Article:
KELVIN Davis seems to have been cast as the fall guy for Saints’ poor start to the season, but it’s a role of which he is undeserving.
The 35-year-old keeper was left out of the Saints team to face Aston Villa on Saturday with 20-yearold Paulo Gazzaniga drafted into the side in his place.
The youngster had only a handful of games in League Two to his name before the clash and so there was no doubting the size of this risk.
Nigel Adkins can point to the result as a vindication of his decision, but for Davis his axing must feel like a very bitter pill to swallow.
It could only have got worse as the club confirmed only hours after the Villa game that they had signed Artur Boruc.
In the space of just a week Davis could, conceivably, have gone from the club’s undisputed number one keeper to third choice.
Of course, no player should ever be guaranteed a place in the starting line-up.
But by the very fact of Davis’ omission against Villa, and the signing of a new man, it seemed as if the blame for 14 goals conceded in four games was largely being pinned on him.
You will assume that will be publicly denied, but actions always speak louder than words.
Wow, that is harsh.
Looking back over those 14 goals there has not been a single one which has occurred as a direct result of what you might deem a goalkeeping howler.
There were probably three of the 14 where you could fairly question whether Davis might have done better but, make no mistake, he was a man woefully exposed in those four games.
Davis could have been forgiven for looking at a few of his teammates and wondering how it was him that felt the chop when a few of them had made several errors which had directly led to goals being
The answer for Davis, though, may be part of the reason for the poor start in the first place.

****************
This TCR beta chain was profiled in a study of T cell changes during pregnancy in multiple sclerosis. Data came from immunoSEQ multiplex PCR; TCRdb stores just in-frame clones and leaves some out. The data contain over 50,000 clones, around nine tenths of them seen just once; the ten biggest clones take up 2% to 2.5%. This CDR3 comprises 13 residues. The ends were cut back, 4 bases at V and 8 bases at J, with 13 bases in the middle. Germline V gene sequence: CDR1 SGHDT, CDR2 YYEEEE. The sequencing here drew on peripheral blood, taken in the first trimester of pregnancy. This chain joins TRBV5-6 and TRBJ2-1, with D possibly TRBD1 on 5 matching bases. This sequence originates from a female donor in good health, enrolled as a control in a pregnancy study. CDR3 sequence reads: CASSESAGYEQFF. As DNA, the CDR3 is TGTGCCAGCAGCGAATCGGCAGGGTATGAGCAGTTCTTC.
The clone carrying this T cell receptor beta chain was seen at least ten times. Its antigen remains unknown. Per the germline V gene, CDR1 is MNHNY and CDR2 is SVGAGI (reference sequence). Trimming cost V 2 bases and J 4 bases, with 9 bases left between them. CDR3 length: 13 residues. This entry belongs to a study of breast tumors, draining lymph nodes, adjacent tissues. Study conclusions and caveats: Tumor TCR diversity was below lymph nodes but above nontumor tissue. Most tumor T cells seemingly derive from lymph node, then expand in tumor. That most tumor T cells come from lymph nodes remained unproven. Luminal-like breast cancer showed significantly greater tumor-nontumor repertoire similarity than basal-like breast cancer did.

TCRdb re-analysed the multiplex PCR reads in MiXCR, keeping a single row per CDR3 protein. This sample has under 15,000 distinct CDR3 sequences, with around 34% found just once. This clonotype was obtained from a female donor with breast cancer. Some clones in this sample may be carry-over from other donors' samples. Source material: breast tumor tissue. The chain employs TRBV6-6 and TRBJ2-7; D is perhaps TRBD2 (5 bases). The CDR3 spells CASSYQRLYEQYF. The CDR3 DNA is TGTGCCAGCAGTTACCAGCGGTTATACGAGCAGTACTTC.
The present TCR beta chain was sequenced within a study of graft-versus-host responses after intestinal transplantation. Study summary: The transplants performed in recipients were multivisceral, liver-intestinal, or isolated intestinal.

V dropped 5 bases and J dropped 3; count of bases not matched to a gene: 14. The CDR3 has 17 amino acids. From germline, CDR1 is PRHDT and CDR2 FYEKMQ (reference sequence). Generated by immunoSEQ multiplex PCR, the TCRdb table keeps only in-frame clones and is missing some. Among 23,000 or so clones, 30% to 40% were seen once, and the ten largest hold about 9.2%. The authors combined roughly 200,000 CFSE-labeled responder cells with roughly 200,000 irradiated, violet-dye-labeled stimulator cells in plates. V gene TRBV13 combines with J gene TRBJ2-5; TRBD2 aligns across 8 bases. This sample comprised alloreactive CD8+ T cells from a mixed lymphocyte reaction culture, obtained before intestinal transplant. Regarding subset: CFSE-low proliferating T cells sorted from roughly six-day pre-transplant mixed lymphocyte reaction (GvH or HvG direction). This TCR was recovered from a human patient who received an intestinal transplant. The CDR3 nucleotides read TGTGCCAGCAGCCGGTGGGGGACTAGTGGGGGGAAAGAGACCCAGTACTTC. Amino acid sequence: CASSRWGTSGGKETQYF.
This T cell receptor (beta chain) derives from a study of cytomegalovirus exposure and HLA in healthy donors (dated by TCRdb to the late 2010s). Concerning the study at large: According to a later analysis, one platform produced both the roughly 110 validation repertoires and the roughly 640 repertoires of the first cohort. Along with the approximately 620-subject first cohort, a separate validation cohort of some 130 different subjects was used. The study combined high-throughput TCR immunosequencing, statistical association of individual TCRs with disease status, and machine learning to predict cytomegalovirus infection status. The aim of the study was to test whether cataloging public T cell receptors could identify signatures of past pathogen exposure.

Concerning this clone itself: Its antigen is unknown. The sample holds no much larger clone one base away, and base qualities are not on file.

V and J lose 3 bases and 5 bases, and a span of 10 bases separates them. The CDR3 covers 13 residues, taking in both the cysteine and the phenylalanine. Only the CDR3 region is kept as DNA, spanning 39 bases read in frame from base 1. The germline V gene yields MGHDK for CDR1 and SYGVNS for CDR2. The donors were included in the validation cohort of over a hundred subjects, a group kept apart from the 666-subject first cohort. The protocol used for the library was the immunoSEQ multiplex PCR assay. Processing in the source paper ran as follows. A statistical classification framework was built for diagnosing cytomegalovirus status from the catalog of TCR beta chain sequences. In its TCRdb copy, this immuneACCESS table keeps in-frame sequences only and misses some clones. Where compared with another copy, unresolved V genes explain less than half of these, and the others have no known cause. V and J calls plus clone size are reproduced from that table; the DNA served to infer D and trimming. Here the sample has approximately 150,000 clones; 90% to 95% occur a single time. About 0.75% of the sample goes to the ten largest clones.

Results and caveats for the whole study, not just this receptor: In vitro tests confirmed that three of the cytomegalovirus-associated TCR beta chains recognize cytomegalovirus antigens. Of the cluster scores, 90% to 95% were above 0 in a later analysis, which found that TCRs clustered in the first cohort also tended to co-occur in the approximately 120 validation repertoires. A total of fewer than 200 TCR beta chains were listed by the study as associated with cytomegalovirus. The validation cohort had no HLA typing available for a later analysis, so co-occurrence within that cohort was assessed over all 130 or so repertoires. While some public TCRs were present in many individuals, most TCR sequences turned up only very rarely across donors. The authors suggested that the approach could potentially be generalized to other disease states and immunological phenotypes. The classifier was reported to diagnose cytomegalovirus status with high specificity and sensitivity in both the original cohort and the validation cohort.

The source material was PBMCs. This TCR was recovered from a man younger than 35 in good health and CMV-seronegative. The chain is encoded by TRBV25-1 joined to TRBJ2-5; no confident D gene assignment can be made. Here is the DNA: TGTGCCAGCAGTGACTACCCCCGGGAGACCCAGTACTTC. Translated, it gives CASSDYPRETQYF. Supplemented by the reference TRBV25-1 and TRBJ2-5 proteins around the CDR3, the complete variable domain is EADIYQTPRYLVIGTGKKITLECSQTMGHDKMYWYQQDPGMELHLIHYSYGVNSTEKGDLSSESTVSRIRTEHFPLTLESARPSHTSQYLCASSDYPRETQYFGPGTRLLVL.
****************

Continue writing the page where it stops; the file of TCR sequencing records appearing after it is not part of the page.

Some of those players are in positions where there is no direct, easy replacement waiting to come in.
Think what you like about the risk of throwing Gazzaniga in, Saints at least recruited a highly promising young keeper this summer with the intention of getting him in the side at some point.
The scouting and recruitment department identified him and brought him in.
They also did a good job with some of the forward players that have arrived at the club and full back Nathaniel Clyne , who has been very impressive.
However, the club failed in its general strengthening of the defence.
Many of the goals have come from errors in that department but the lack of adequate recruitment across the back line has left little room for manoeuvre when it comes being able to replace them.
Instead, it was Davis that went.
At 35, Davis was never the long-term future for the club in the goalkeeping department.
It would be wrong to pretend otherwise.
But you could understand if a man who has stuck by Saints through a lot and been named as the top keeper in his division by his peers for the last three seasons as Saints climbed back to the top
flight felt a little like he had been hung out to dry.
Ultimately results are all that matter and few people will probably be too vexed after the Villa win.
But, even so, let there not be any revisionist history that the season up until Saturday was Davis’ fault.
It was not.